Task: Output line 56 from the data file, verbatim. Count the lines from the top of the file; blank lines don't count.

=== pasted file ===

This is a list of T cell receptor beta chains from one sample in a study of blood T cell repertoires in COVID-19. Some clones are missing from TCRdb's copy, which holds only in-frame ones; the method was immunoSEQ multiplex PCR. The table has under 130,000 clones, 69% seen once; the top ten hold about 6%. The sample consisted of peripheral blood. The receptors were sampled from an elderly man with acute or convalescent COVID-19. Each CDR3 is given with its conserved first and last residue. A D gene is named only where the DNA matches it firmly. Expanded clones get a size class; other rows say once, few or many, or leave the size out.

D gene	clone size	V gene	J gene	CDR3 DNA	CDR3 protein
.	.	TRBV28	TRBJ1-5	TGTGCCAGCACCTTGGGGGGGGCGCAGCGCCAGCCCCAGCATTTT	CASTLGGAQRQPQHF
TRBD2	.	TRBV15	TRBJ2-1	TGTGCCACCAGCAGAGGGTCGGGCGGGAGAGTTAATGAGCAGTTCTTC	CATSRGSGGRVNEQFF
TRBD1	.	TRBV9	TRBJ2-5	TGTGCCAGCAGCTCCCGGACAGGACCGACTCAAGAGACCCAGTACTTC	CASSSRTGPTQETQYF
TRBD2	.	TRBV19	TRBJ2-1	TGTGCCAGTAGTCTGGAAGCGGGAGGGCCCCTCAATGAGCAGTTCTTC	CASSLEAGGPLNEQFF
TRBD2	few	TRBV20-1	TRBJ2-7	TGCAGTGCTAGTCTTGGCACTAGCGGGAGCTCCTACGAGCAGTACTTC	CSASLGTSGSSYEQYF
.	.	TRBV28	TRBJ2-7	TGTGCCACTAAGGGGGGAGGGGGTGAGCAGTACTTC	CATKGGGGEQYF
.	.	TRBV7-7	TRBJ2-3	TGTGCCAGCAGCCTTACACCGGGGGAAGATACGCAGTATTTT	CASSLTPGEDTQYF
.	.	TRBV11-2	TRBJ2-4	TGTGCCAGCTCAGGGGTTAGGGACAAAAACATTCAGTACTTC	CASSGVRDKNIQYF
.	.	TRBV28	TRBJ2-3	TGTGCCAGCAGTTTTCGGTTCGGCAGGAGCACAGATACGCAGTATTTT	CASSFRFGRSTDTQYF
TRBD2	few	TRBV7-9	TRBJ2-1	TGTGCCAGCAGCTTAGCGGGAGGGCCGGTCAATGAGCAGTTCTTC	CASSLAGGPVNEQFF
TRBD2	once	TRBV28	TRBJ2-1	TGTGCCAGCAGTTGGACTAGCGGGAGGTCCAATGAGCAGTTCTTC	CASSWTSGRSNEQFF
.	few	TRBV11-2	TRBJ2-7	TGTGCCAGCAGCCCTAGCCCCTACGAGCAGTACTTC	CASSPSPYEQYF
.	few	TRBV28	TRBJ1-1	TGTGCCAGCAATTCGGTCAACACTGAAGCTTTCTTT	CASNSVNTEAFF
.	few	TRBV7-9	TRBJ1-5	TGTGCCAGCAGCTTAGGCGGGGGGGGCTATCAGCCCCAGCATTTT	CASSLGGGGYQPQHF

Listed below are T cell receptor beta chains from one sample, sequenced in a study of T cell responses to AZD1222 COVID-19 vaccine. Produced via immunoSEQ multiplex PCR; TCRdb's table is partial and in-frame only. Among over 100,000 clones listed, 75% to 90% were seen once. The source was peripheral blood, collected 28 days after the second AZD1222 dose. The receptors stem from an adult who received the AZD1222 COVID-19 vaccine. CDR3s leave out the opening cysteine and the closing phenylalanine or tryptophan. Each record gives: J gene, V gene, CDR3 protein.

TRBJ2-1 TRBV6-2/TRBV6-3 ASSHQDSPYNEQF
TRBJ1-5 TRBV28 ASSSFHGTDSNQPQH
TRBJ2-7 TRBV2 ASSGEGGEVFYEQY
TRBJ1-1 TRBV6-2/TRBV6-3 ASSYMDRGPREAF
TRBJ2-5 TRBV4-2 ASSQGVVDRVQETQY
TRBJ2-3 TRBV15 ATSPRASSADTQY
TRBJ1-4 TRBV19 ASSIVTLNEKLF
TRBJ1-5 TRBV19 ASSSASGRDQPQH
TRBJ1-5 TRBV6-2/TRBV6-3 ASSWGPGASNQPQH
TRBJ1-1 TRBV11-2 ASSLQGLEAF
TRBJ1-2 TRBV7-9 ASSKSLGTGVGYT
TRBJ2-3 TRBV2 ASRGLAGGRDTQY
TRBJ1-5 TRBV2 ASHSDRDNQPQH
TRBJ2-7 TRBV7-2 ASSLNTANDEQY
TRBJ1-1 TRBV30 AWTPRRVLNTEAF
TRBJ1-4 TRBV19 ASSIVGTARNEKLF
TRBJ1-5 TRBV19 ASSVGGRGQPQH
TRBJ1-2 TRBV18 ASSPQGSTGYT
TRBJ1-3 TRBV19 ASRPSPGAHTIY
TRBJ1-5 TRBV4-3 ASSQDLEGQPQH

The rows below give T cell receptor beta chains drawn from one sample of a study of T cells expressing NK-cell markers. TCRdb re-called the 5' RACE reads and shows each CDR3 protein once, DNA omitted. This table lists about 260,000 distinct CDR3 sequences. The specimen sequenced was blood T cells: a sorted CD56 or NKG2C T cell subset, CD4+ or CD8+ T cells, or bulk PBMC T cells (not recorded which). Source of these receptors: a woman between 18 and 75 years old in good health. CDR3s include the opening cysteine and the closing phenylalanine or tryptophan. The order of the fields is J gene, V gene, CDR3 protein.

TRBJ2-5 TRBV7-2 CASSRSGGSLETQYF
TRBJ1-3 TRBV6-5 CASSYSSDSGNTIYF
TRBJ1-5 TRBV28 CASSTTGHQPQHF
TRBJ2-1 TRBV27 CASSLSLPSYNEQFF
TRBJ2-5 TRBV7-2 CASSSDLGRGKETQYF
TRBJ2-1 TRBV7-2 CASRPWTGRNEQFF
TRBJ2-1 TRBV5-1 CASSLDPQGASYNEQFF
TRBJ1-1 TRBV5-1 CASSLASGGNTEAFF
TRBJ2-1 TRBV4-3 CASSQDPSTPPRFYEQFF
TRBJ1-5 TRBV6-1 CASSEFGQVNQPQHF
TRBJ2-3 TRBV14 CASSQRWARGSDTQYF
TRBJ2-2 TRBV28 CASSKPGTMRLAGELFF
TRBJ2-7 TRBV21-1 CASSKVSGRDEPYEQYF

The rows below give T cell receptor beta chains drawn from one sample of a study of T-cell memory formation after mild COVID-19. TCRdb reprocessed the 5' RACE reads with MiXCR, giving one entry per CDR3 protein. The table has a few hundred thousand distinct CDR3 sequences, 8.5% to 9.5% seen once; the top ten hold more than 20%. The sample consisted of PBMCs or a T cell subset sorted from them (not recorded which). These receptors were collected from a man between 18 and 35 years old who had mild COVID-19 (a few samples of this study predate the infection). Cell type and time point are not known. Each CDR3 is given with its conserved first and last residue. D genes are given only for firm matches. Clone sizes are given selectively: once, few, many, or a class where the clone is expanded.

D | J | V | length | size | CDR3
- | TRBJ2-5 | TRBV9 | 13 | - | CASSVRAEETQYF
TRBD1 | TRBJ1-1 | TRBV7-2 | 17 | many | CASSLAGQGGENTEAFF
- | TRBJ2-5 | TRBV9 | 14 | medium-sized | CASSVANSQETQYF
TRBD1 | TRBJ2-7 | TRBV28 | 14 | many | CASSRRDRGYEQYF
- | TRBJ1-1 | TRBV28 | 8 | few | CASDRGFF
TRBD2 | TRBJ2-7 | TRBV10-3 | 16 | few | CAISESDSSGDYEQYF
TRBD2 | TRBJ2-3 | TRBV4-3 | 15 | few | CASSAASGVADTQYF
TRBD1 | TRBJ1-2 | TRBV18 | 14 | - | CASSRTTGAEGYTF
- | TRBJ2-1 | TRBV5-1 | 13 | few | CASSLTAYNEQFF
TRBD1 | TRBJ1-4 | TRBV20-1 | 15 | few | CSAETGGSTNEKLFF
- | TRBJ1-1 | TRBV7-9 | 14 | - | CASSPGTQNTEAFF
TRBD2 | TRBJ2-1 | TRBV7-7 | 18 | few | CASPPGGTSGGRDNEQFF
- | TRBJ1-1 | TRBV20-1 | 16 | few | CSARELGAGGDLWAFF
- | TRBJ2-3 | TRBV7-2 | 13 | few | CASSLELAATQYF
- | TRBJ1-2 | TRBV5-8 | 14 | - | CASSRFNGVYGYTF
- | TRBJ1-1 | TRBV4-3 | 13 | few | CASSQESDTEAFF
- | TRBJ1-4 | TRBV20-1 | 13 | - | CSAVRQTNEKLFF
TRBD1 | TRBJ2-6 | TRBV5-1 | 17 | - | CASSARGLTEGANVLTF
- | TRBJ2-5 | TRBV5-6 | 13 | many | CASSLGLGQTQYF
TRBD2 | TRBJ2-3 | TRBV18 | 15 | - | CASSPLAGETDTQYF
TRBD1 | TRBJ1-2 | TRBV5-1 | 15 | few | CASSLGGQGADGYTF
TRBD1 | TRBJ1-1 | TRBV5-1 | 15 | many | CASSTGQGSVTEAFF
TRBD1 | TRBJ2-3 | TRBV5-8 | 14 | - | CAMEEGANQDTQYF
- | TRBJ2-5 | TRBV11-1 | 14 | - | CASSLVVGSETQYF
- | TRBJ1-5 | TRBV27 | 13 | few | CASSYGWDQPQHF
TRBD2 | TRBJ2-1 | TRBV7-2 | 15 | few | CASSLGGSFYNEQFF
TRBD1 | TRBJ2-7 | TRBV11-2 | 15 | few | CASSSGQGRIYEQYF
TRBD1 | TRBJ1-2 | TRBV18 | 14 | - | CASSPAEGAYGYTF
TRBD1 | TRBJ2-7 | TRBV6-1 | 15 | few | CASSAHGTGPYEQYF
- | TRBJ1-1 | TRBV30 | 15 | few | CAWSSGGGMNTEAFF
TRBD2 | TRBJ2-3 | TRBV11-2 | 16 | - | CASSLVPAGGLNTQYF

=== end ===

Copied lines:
- | TRBJ2-5 | TRBV9 | 14 | medium-sized | CASSVANSQETQYF